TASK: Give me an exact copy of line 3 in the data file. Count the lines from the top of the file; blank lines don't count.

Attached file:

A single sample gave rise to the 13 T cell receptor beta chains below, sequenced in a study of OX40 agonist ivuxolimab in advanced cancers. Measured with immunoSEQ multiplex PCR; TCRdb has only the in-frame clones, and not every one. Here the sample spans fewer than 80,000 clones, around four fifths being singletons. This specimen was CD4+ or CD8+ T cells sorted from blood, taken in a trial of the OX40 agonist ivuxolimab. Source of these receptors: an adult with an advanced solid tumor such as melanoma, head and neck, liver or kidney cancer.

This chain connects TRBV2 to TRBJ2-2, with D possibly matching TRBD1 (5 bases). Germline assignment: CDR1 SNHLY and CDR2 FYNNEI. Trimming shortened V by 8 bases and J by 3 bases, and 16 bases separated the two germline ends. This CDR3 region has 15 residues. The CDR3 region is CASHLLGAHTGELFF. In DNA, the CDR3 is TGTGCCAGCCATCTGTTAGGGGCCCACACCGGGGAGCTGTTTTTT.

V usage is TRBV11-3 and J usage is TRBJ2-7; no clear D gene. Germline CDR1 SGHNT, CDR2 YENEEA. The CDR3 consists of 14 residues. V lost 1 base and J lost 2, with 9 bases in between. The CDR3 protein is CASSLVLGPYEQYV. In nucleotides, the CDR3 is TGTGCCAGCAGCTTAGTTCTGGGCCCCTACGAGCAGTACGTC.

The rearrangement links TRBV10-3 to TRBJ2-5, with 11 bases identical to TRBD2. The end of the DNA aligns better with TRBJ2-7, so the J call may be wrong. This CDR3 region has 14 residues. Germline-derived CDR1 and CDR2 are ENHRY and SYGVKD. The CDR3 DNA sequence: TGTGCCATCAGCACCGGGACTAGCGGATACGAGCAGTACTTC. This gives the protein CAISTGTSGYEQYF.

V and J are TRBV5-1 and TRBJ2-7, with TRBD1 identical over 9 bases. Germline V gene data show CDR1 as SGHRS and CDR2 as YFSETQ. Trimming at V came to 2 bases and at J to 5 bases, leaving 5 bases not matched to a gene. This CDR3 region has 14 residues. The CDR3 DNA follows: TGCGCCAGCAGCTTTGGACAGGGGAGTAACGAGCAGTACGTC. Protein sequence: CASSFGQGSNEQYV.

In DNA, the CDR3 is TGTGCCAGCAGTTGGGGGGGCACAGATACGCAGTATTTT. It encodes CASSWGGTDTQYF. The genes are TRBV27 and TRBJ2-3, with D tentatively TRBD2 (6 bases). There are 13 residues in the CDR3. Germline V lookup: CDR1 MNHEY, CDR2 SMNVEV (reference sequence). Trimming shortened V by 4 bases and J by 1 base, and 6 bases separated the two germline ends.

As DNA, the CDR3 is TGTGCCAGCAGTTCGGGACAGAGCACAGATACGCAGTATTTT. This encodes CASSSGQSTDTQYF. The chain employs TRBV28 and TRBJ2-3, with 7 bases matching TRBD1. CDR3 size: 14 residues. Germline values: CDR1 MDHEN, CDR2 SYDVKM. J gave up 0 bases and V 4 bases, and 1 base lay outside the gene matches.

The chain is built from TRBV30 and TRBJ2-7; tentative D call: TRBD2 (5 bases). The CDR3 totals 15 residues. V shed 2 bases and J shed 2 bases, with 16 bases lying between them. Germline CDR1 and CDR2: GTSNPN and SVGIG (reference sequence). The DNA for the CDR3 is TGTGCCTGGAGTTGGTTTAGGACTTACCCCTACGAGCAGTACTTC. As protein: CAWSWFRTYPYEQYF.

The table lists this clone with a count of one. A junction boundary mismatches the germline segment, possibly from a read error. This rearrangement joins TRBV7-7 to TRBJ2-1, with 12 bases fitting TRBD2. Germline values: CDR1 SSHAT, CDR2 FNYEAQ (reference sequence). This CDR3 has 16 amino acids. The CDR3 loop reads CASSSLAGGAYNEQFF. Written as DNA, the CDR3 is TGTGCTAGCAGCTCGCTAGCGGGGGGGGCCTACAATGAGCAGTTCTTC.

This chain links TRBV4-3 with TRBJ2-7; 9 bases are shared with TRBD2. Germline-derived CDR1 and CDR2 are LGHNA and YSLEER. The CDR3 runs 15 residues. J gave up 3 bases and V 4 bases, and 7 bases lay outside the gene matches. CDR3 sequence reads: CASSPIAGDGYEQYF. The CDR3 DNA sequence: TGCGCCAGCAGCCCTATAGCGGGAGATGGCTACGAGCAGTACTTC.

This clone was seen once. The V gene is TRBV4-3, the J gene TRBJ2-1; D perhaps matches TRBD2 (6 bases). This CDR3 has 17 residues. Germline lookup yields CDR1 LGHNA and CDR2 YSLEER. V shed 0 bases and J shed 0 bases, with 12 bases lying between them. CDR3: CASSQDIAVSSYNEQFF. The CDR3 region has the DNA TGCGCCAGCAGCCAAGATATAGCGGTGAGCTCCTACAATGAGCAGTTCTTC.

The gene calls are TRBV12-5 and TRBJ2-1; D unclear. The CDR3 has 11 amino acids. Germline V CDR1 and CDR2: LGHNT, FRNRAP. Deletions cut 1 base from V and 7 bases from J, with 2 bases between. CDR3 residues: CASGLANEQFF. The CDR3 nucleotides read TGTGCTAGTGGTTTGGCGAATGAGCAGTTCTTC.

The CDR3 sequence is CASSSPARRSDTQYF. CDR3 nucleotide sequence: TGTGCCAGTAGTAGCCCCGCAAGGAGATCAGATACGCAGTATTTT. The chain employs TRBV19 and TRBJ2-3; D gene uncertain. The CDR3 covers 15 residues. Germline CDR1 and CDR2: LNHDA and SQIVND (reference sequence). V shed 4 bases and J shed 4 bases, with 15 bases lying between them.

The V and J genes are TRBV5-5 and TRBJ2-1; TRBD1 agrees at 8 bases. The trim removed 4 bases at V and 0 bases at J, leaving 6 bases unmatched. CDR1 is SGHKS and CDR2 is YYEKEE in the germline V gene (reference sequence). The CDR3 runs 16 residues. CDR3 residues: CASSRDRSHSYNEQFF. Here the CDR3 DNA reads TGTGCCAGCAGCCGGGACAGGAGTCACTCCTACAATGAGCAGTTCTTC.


V usage is TRBV11-3 and J usage is TRBJ2-7; no clear D gene. Germline CDR1 SGHNT, CDR2 YENEEA. The CDR3 consists of 14 residues. V lost 1 base and J lost 2, with 9 bases in between. The CDR3 protein is CASSLVLGPYEQYV. In nucleotides, the CDR3 is TGTGCCAGCAGCTTAGTTCTGGGCCCCTACGAGCAGTACGTC.